### Step 2: Remove the Old Single-Pole Switch

Removing the old single-pole switch is quite easy to do. First, remove the two straight blade screws that hold the switch cover and remove the cover plate.

Before you remove the screws that hold the switch, check to see if there is a voltage. Use a non-contact voltage tester or multimeter to test all of the wires and confirm the power is off. Don’t forget also to use a non-contact voltage tester to touch each of the switch’s side screw terminals. If it happens that a voltage tester lights up at any time, return to the service panel and find the correct breaker to shut off the electricity because the voltage obviously still exists.

Next, remove the two screws that hold the switch to the junction box. These screws will allow you to use a straight or Phillips-tip screwdriver with which you can remove them. Carefully remove the switch from the box.

### Step 3: Remove Existing Switch Wiring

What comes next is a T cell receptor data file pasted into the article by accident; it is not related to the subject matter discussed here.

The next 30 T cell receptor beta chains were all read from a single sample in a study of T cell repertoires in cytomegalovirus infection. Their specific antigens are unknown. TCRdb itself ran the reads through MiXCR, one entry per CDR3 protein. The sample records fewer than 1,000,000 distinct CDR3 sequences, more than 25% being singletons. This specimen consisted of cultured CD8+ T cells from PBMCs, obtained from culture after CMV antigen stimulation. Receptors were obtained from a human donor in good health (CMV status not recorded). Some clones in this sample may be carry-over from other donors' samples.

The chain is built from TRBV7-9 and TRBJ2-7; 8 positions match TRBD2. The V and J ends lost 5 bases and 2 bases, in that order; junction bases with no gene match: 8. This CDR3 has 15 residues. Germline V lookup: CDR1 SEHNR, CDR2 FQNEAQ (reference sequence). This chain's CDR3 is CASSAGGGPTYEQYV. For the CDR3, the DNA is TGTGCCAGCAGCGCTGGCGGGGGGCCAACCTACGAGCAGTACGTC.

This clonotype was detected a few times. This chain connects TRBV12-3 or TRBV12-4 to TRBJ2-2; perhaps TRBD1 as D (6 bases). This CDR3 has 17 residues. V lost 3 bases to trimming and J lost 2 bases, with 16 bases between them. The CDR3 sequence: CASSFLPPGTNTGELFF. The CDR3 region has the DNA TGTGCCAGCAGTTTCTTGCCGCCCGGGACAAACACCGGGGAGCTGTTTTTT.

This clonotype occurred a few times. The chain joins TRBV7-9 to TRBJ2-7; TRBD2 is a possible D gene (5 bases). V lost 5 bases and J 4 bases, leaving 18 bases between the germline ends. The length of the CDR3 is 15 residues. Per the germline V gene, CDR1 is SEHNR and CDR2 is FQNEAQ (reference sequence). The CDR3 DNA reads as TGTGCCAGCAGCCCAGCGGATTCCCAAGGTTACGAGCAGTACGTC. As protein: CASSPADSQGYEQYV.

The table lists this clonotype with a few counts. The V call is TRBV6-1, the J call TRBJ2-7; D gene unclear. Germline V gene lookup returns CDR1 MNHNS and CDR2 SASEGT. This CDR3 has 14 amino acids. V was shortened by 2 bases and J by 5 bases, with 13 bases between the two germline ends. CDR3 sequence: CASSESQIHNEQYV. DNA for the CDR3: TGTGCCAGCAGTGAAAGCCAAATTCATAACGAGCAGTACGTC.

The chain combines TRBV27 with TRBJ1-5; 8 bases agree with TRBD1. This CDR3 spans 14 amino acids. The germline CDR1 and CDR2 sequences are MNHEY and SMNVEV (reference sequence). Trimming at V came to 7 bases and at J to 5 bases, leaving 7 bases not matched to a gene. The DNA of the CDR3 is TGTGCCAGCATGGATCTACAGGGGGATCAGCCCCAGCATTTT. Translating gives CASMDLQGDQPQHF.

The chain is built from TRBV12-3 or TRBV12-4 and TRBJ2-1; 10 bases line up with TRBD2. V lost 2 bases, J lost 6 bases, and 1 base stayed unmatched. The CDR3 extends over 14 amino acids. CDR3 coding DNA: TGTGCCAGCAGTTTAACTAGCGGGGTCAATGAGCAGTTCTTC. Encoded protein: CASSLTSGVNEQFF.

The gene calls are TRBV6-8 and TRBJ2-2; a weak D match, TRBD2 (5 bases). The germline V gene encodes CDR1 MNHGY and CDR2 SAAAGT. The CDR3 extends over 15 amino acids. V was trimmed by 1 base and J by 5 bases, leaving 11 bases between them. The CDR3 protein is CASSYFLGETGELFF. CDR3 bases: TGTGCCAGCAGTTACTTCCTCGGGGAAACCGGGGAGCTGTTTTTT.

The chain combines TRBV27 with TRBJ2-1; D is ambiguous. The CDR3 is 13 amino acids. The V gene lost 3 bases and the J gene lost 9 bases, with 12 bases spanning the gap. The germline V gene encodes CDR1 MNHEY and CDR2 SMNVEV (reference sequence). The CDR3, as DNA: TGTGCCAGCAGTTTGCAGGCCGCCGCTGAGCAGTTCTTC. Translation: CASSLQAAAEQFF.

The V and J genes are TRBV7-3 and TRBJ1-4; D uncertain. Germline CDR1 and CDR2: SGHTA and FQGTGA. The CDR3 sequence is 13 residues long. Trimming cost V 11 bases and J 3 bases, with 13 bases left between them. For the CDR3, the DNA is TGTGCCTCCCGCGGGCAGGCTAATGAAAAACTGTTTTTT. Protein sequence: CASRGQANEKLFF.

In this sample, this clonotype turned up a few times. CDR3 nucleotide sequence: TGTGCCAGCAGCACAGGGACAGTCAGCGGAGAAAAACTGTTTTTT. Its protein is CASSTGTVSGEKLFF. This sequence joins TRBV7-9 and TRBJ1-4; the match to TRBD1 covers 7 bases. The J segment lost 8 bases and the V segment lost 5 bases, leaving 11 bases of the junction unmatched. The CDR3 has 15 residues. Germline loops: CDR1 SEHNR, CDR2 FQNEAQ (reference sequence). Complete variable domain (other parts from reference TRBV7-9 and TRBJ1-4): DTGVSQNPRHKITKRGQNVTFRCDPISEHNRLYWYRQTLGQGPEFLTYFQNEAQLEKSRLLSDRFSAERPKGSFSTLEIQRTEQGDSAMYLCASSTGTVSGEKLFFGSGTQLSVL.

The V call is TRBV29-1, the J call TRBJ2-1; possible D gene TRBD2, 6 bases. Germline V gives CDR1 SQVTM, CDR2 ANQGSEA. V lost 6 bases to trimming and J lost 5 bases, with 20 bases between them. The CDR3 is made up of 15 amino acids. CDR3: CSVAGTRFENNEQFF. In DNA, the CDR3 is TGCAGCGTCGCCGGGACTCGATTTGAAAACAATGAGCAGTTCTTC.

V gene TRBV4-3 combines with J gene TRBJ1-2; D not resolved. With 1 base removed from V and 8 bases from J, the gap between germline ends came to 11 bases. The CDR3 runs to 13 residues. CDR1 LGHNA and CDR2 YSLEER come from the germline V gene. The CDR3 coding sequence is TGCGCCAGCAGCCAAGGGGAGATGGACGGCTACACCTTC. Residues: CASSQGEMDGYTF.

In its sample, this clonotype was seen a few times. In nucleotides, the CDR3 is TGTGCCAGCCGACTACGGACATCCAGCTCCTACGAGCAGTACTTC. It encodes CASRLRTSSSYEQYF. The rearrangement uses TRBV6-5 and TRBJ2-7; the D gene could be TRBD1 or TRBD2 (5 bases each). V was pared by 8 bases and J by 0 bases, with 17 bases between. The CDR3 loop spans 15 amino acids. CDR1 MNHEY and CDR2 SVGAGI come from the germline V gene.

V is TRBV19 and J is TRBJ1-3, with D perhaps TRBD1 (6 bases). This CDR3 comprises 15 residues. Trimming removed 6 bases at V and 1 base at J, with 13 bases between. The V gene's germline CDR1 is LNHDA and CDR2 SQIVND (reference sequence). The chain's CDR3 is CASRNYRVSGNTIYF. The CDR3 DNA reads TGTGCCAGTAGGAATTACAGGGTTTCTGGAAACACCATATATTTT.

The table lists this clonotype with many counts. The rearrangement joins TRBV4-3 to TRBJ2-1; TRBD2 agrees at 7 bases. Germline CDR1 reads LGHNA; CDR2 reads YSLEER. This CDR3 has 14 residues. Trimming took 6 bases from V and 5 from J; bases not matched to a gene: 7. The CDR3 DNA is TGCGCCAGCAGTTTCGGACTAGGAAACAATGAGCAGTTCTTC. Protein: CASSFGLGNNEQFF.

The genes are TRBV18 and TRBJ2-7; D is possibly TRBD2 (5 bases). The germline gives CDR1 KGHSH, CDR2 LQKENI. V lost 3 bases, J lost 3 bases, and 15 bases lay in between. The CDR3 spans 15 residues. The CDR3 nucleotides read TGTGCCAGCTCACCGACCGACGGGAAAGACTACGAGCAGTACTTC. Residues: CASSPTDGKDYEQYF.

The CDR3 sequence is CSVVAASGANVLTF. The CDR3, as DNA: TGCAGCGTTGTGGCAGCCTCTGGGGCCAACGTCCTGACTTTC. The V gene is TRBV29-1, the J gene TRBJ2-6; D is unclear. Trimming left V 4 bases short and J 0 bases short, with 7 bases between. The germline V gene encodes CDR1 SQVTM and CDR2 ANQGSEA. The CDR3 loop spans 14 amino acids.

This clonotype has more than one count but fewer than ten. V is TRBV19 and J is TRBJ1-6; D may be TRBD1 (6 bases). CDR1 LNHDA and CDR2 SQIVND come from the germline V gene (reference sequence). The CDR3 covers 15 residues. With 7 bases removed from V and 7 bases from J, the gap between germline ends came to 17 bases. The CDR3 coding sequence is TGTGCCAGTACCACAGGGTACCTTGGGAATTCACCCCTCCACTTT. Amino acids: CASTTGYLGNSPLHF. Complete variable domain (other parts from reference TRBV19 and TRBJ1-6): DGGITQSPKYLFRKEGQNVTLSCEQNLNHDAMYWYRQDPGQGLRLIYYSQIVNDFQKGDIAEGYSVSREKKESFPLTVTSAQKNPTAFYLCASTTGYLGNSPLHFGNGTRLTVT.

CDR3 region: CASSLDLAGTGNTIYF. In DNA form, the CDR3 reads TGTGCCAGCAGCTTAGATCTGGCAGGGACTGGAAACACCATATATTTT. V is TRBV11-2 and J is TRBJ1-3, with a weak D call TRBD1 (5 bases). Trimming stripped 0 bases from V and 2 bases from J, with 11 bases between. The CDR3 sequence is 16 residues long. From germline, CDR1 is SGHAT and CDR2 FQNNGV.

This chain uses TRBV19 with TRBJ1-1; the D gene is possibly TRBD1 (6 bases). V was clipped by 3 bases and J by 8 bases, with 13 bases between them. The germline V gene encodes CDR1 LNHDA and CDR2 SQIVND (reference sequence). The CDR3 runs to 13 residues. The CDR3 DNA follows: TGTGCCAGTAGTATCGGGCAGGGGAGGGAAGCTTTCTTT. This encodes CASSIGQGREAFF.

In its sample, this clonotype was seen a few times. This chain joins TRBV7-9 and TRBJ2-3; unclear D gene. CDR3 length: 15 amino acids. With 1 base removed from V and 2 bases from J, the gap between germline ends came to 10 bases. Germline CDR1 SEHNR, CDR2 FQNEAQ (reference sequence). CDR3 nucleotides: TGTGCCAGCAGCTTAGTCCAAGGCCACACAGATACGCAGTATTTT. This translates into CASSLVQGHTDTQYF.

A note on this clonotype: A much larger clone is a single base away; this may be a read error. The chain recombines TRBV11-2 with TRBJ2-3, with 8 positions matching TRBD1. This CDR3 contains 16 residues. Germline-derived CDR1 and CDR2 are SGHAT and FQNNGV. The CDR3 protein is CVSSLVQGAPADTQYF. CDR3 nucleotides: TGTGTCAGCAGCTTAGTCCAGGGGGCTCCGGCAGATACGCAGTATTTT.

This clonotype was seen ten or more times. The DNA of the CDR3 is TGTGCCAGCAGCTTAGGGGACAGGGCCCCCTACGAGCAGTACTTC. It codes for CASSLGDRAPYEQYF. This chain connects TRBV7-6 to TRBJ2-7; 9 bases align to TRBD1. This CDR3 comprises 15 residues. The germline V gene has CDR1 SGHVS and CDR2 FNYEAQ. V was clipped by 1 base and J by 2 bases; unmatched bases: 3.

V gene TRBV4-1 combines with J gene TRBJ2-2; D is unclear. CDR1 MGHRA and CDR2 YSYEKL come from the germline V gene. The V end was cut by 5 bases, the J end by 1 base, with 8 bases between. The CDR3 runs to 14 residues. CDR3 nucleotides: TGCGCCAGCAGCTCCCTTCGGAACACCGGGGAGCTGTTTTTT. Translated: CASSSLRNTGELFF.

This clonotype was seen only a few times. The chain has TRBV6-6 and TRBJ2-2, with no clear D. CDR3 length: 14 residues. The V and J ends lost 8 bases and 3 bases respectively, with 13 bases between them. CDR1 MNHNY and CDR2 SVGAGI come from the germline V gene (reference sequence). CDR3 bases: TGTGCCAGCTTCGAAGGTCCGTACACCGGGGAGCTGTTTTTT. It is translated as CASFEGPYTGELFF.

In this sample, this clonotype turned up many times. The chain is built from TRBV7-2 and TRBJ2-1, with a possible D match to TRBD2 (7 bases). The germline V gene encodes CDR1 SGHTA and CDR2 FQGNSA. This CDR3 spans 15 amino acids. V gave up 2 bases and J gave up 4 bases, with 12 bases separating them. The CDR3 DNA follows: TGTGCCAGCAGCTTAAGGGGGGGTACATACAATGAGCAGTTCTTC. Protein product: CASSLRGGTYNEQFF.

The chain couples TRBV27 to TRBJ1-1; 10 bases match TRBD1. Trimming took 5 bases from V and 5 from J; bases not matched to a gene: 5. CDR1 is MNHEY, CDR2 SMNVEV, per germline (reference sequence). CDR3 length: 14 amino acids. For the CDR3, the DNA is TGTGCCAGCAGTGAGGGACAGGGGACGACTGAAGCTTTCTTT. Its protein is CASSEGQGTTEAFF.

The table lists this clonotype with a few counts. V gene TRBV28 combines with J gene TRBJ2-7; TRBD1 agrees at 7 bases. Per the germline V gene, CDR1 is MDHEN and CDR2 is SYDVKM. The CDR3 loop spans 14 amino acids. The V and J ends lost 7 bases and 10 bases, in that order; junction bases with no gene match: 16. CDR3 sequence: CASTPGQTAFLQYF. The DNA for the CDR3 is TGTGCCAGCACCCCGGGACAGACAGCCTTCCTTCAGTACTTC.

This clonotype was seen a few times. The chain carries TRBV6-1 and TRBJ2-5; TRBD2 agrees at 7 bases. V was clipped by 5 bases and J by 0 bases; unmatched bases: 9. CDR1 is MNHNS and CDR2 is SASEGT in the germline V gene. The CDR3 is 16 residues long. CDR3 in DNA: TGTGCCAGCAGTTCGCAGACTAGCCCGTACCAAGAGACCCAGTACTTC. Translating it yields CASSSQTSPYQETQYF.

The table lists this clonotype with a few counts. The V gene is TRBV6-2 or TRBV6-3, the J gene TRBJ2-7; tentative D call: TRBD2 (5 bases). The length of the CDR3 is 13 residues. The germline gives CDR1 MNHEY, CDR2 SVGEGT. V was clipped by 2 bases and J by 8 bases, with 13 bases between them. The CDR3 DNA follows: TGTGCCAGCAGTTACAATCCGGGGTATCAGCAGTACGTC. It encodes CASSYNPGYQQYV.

Light switch wiring. A single-pole switch is connected to three wires, a hot wire, a switchfoot, and a ground wire. There should be one wire for each terminal. If your switch doesn’t have all three wires, it’s time to change them right away. The hot wire is the power wire that is connected to the circuit breaker or fuse on the electrical panel. This wire is usually connected to one of the side brass terminals of the switch.

The switch branch is the wire that powers the switch light. When the switch is turned on, electricity passes through the switch to the light. This wire connects to the other brass terminal on the side of the switch.

The ground wire is either the bare or green wire and is connected to the green-colored screw on the switch. This screw is located at one end of the switch and is glued to the metal bracket of the switch which attaches to the box. Using a screwdriver, loosen the screws and remove the wires from the switch one at a time. It is a good idea to observe how the wires were connected before you disconnect them.